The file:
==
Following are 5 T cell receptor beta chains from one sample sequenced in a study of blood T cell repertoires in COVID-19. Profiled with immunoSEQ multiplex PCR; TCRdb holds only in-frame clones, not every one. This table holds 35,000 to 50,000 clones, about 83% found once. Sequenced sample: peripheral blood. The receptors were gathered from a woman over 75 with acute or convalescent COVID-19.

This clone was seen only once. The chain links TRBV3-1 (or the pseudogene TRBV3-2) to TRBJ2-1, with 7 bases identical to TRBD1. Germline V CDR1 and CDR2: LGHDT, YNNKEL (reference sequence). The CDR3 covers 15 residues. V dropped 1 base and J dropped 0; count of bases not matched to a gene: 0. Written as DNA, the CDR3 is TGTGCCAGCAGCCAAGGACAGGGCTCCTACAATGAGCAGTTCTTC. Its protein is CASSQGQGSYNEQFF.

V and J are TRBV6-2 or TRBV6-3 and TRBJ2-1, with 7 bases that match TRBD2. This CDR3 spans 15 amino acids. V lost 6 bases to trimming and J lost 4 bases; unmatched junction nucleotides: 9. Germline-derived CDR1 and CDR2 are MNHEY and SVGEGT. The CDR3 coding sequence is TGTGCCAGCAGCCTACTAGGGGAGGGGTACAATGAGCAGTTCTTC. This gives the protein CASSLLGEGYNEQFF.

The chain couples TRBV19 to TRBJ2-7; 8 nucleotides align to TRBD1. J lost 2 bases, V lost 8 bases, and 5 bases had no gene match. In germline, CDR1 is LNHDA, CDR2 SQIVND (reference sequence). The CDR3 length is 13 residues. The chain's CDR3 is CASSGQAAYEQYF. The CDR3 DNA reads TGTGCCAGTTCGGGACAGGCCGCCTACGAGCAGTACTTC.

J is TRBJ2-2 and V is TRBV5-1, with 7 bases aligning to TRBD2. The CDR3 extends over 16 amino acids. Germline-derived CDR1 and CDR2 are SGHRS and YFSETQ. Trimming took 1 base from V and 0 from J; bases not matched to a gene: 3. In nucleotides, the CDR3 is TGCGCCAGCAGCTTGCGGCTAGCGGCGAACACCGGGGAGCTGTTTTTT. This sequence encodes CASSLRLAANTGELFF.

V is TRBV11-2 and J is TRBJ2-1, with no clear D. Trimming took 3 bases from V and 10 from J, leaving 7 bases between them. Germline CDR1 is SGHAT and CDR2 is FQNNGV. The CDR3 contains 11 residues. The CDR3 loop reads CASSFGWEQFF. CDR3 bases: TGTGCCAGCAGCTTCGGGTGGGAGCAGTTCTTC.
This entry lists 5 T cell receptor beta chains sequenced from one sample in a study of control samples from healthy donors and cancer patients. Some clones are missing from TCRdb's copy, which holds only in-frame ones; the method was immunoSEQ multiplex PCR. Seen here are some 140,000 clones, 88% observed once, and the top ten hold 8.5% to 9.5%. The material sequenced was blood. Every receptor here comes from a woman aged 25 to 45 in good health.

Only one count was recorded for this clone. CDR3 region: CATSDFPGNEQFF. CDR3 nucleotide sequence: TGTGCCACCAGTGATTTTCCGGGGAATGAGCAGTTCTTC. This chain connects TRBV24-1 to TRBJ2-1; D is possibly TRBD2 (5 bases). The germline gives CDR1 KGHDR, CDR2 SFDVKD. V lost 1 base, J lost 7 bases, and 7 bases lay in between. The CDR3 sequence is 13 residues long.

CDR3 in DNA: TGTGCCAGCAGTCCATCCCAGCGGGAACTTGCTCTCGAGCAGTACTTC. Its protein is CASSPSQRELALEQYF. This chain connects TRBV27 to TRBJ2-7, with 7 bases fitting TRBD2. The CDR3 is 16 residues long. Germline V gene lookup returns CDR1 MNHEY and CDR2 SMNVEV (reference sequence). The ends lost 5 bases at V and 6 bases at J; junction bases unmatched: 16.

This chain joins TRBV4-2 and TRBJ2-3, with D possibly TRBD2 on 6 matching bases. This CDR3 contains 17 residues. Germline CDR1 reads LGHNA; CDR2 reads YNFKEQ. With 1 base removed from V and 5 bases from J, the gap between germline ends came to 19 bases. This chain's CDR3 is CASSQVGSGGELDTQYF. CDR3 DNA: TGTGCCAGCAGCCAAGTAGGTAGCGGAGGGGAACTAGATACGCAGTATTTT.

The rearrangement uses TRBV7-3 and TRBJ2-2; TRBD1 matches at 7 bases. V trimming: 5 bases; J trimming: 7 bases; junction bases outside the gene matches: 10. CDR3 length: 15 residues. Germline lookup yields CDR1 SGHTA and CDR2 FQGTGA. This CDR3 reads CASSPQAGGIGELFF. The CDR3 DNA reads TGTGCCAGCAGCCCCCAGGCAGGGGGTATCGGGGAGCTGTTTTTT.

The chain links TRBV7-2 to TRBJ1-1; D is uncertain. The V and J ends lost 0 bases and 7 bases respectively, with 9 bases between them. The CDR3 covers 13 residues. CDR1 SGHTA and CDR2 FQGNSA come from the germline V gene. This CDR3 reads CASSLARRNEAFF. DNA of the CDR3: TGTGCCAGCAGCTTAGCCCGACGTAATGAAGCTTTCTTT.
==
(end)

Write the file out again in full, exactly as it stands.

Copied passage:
Following are 5 T cell receptor beta chains from one sample sequenced in a study of blood T cell repertoires in COVID-19. Profiled with immunoSEQ multiplex PCR; TCRdb holds only in-frame clones, not every one. This table holds 35,000 to 50,000 clones, about 83% found once. Sequenced sample: peripheral blood. The receptors were gathered from a woman over 75 with acute or convalescent COVID-19.

This clone was seen only once. The chain links TRBV3-1 (or the pseudogene TRBV3-2) to TRBJ2-1, with 7 bases identical to TRBD1. Germline V CDR1 and CDR2: LGHDT, YNNKEL (reference sequence). The CDR3 covers 15 residues. V dropped 1 base and J dropped 0; count of bases not matched to a gene: 0. Written as DNA, the CDR3 is TGTGCCAGCAGCCAAGGACAGGGCTCCTACAATGAGCAGTTCTTC. Its protein is CASSQGQGSYNEQFF.

V and J are TRBV6-2 or TRBV6-3 and TRBJ2-1, with 7 bases that match TRBD2. This CDR3 spans 15 amino acids. V lost 6 bases to trimming and J lost 4 bases; unmatched junction nucleotides: 9. Germline-derived CDR1 and CDR2 are MNHEY and SVGEGT. The CDR3 coding sequence is TGTGCCAGCAGCCTACTAGGGGAGGGGTACAATGAGCAGTTCTTC. This gives the protein CASSLLGEGYNEQFF.

The chain couples TRBV19 to TRBJ2-7; 8 nucleotides align to TRBD1. J lost 2 bases, V lost 8 bases, and 5 bases had no gene match. In germline, CDR1 is LNHDA, CDR2 SQIVND (reference sequence). The CDR3 length is 13 residues. The chain's CDR3 is CASSGQAAYEQYF. The CDR3 DNA reads TGTGCCAGTTCGGGACAGGCCGCCTACGAGCAGTACTTC.

J is TRBJ2-2 and V is TRBV5-1, with 7 bases aligning to TRBD2. The CDR3 extends over 16 amino acids. Germline-derived CDR1 and CDR2 are SGHRS and YFSETQ. Trimming took 1 base from V and 0 from J; bases not matched to a gene: 3. In nucleotides, the CDR3 is TGCGCCAGCAGCTTGCGGCTAGCGGCGAACACCGGGGAGCTGTTTTTT. This sequence encodes CASSLRLAANTGELFF.

V is TRBV11-2 and J is TRBJ2-1, with no clear D. Trimming took 3 bases from V and 10 from J, leaving 7 bases between them. Germline CDR1 is SGHAT and CDR2 is FQNNGV. The CDR3 contains 11 residues. The CDR3 loop reads CASSFGWEQFF. CDR3 bases: TGTGCCAGCAGCTTCGGGTGGGAGCAGTTCTTC.
This entry lists 5 T cell receptor beta chains sequenced from one sample in a study of control samples from healthy donors and cancer patients. Some clones are missing from TCRdb's copy, which holds only in-frame ones; the method was immunoSEQ multiplex PCR. Seen here are some 140,000 clones, 88% observed once, and the top ten hold 8.5% to 9.5%. The material sequenced was blood. Every receptor here comes from a woman aged 25 to 45 in good health.

Only one count was recorded for this clone. CDR3 region: CATSDFPGNEQFF. CDR3 nucleotide sequence: TGTGCCACCAGTGATTTTCCGGGGAATGAGCAGTTCTTC. This chain connects TRBV24-1 to TRBJ2-1; D is possibly TRBD2 (5 bases). The germline gives CDR1 KGHDR, CDR2 SFDVKD. V lost 1 base, J lost 7 bases, and 7 bases lay in between. The CDR3 sequence is 13 residues long.

CDR3 in DNA: TGTGCCAGCAGTCCATCCCAGCGGGAACTTGCTCTCGAGCAGTACTTC. Its protein is CASSPSQRELALEQYF. This chain connects TRBV27 to TRBJ2-7, with 7 bases fitting TRBD2. The CDR3 is 16 residues long. Germline V gene lookup returns CDR1 MNHEY and CDR2 SMNVEV (reference sequence). The ends lost 5 bases at V and 6 bases at J; junction bases unmatched: 16.

This chain joins TRBV4-2 and TRBJ2-3, with D possibly TRBD2 on 6 matching bases. This CDR3 contains 17 residues. Germline CDR1 reads LGHNA; CDR2 reads YNFKEQ. With 1 base removed from V and 5 bases from J, the gap between germline ends came to 19 bases. This chain's CDR3 is CASSQVGSGGELDTQYF. CDR3 DNA: TGTGCCAGCAGCCAAGTAGGTAGCGGAGGGGAACTAGATACGCAGTATTTT.

The rearrangement uses TRBV7-3 and TRBJ2-2; TRBD1 matches at 7 bases. V trimming: 5 bases; J trimming: 7 bases; junction bases outside the gene matches: 10. CDR3 length: 15 residues. Germline lookup yields CDR1 SGHTA and CDR2 FQGTGA. This CDR3 reads CASSPQAGGIGELFF. The CDR3 DNA reads TGTGCCAGCAGCCCCCAGGCAGGGGGTATCGGGGAGCTGTTTTTT.

The chain links TRBV7-2 to TRBJ1-1; D is uncertain. The V and J ends lost 0 bases and 7 bases respectively, with 9 bases between them. The CDR3 covers 13 residues. CDR1 SGHTA and CDR2 FQGNSA come from the germline V gene. This CDR3 reads CASSLARRNEAFF. DNA of the CDR3: TGTGCCAGCAGCTTAGCCCGACGTAATGAAGCTTTCTTT.